Labour tells Rishi Sunak to check his 'ego' after Chancellor accuses Keir Starmer of misleading Commons over Yorkshire wedding business

Rishi Sunak has been urged to focus his efforts on saving the economy after writing to Labour leader Sir Keir Starmer accusing him of breaking House of Commons etiquette.

In a letter seen by The Yorkshire Post, Mr Sunak accused Sir Keir of having “inadvertently misled” the Commons after an exchange with Boris Johnson during Prime Minister’s Questions on Wednesday.

During the weekly standoff, Sir Keir referenced a wedding business in the Chancellor’s own North Yorkshire constituency of Richmond who had contacted him to say they could not get any help under the new job support scheme launched by Mr Sunak last week.

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Mandy Baker-Bird, the owner of Yorkshire Wedding Barns, near Richmond, since broke cover to publicly describe her industry as a “sacrificial lamb” and said she was having to look at making redundancies in order to save her business.

Chancellor Rishi Sunak and Labour leader Sir Keir Starmer. Photo: PA

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But on Thursday, Mr Sunak wrote to Sir Keir to say he had “misled” the House and should have contacted him first about matters in his constituency, as Commons guidelines dictate.

And he added: “I appreciate you will be busy so understand that such an oversight will have been made in error, but in future I would be most grateful if you could do the appropriate due diligence and minimise the future risk of such mistakes.”

The letter detailed how Sir Keir had “inadvertently misled the House on the facts and circumstances under which my constituent finds themselves” as Ms Baker-Bird had accessed a variety of Government schemes to support her business including a Government-backed loan, £10,000 grant, and made use of the furlough scheme.

Mr Sunak said she had also had written correspondence from his office and attended a constituency surgery.

Sir Keir’s intervention did not claim that Ms Baker-Bird had never received any support, but that the latest scheme - where a business has to be judged as viable by being able to bring back staff for a third of their hours to access extra help - did not assist her as events could not go ahead.

In an email from Ms Baker-Bird shared by Labour she said she had received “a £10,000 grant in March but nothing since”.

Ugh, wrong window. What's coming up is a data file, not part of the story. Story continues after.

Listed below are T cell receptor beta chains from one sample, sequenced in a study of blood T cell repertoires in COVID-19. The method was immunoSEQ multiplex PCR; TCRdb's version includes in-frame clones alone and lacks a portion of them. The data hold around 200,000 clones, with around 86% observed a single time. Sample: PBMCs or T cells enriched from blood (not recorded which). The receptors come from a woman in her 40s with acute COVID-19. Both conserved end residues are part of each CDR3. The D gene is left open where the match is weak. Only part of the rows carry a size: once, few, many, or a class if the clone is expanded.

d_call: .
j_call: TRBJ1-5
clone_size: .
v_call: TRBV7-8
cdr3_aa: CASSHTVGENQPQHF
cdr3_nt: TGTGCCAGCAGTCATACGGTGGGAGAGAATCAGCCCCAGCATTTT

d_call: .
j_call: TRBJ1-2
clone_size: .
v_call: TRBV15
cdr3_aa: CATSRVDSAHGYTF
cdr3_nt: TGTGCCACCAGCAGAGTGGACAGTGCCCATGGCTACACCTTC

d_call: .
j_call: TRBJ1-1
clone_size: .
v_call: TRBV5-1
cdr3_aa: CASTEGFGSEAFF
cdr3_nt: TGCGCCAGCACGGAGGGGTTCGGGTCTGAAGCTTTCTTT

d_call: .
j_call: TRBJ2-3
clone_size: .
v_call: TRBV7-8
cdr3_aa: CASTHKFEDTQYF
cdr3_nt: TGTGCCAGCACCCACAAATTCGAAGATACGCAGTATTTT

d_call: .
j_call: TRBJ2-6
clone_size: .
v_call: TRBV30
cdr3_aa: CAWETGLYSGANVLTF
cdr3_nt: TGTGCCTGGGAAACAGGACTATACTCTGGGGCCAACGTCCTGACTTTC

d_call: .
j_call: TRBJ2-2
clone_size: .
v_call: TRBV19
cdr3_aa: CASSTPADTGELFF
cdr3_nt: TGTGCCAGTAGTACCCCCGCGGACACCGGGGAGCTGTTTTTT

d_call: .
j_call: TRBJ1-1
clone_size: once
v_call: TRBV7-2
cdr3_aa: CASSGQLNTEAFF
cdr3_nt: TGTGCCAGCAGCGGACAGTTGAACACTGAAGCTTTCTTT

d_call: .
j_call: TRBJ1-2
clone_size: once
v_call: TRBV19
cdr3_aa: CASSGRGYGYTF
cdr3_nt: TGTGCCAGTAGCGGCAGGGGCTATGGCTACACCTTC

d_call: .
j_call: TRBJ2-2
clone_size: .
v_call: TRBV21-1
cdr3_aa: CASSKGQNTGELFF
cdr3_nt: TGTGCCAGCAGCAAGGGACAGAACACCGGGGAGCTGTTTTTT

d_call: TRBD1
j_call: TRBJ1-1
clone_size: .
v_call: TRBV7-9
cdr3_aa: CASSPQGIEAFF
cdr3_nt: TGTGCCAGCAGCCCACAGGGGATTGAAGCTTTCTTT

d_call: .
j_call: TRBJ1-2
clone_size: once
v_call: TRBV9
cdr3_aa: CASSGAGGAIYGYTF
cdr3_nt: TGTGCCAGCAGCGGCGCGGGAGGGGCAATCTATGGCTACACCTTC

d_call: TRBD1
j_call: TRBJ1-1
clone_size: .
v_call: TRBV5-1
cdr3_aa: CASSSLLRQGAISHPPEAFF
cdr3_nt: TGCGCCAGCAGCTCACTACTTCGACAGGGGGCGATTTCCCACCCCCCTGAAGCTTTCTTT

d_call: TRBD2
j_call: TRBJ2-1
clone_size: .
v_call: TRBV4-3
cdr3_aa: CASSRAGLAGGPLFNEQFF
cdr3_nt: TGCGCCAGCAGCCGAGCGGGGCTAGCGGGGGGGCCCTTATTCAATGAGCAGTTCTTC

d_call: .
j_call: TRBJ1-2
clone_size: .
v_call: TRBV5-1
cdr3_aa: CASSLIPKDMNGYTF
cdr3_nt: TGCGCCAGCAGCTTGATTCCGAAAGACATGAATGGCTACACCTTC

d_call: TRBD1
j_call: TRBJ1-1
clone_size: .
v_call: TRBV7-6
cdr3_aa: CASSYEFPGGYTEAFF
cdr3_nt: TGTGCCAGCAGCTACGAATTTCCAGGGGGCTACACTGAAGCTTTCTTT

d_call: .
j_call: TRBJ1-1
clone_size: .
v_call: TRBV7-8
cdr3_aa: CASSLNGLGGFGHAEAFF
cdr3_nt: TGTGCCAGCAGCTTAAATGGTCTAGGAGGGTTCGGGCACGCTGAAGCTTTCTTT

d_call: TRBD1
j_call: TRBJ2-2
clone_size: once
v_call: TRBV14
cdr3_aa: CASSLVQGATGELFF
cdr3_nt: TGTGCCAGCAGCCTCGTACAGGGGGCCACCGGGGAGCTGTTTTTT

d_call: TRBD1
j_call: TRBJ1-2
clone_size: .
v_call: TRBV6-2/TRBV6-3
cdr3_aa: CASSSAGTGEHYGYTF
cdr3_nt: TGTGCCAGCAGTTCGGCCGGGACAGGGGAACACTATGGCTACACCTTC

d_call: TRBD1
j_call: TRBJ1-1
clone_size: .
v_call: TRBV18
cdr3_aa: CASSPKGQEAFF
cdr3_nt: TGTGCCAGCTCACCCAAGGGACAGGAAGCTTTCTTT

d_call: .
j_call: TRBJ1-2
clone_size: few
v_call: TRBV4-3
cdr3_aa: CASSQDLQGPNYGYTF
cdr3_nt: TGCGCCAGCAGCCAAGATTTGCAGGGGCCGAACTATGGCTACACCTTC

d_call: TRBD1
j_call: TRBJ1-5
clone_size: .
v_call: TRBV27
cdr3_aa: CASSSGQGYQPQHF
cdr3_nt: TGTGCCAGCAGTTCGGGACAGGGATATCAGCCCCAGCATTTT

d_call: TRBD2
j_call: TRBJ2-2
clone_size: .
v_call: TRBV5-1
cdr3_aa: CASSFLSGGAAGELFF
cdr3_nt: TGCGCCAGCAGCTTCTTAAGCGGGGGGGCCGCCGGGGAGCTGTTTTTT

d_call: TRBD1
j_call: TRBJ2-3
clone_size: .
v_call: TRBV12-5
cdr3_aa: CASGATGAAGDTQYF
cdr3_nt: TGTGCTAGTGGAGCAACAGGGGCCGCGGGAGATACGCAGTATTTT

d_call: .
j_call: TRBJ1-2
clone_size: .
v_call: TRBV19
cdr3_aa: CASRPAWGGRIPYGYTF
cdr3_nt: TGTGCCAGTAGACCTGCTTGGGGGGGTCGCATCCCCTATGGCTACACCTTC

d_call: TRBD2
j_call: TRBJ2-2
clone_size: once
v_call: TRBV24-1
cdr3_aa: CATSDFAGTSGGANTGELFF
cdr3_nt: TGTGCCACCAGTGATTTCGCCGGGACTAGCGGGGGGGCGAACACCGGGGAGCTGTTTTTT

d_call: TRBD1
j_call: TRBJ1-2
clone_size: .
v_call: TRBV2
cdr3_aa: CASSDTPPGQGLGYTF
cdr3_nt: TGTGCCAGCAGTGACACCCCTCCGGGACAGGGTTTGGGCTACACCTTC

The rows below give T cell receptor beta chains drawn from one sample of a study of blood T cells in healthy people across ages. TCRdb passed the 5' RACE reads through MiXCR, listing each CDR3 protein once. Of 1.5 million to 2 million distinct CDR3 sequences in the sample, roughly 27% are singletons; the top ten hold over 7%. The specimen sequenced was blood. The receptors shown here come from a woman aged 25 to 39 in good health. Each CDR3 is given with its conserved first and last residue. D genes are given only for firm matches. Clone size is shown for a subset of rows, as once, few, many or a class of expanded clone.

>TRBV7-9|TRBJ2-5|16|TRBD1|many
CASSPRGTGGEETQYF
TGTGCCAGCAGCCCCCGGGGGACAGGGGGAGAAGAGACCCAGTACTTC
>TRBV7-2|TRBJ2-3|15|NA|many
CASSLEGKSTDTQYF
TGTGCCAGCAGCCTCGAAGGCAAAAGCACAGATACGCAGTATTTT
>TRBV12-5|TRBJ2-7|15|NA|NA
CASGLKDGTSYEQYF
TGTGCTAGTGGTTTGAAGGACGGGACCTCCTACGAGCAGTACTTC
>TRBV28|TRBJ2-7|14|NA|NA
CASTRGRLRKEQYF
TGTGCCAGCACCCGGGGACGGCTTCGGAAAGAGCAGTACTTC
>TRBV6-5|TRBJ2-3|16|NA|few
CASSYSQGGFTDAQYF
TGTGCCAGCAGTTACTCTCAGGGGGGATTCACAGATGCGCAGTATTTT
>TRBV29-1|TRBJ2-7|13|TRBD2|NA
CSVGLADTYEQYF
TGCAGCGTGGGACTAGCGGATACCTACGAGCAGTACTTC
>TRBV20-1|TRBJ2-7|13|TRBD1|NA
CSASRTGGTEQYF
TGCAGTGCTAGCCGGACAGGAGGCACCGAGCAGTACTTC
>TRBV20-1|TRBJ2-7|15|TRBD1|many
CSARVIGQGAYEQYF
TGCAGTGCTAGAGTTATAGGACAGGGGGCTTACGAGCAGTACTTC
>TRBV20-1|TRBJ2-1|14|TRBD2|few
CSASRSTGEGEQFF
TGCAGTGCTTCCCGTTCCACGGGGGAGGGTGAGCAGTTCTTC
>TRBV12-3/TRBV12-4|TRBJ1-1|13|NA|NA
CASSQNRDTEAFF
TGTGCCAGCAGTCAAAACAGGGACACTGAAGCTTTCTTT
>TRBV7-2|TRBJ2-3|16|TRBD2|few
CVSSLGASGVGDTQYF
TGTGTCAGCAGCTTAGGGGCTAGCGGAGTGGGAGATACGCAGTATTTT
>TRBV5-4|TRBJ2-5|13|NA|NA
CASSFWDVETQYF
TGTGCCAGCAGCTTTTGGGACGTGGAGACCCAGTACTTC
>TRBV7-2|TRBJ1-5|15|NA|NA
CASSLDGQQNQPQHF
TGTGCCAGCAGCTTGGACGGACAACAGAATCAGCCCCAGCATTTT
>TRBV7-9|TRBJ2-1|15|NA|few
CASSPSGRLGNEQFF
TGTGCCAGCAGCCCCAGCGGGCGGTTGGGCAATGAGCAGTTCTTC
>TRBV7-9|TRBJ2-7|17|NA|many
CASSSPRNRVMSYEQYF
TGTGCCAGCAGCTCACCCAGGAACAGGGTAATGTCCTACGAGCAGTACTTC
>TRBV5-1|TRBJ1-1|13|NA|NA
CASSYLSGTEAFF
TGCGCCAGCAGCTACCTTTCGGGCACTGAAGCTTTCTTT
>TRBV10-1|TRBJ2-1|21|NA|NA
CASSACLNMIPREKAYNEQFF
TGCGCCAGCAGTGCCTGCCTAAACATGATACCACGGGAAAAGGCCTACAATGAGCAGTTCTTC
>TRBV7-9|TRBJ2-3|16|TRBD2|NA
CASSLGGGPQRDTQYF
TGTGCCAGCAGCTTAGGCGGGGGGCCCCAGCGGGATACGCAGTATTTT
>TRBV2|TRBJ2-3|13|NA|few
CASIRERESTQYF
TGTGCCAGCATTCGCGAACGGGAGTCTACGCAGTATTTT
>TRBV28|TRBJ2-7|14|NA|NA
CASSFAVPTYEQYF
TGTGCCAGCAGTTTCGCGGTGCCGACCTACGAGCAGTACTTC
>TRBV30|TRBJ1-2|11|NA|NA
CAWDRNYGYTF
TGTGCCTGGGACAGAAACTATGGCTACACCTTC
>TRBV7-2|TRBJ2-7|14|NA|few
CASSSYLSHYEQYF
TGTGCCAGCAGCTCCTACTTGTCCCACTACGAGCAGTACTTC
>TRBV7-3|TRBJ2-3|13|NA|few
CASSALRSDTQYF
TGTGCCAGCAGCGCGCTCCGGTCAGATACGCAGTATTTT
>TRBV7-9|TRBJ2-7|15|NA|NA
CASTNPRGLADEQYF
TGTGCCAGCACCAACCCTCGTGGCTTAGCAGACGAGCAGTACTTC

Bridget Phillipson, shadow chief secretary to the treasury, said: “This letter raises serious concerns about Rishi Sunak’s priorities.

“Businesses in his own backyard are telling him that his economic plan will force them to lay off staff. But rather than respond to their concerns, he complains that someone else did instead. The Chancellor should focus on protecting jobs and businesses, not on his own ego.”

But a source close to Mr Sunak said: “When a Leader of the Opposition makes this kind of statement in the House as a political weapon, it's important to point out Keir could have been misleading the House, to point out he should have followed parliamentary etiquette for future reference and for others as well.”

They added that it was the email circulated by Ms Baker-Bird by Labour which was misleading, rather than Sir Keir’s comments in the Commons.

In the letter sent to Sir Keir, Mr Sunak said: “Rest assured I will continue to do all I can to support the economy as the Government works to protect the jobs, livelihoods and businesses of people across the UK, including those of the constituent in question.”

House of Commons guidelines say that if an MP is going to raise an issue in another MP’s constituency, they should first make them aware in advance.

The Commons’ members and constituency etiquette guide reads: “The Speaker has stated on several occasions that when issues relating to another constituency are to be raised, it is good practice for the Member concerned to inform the other Member(s) involved in advance.”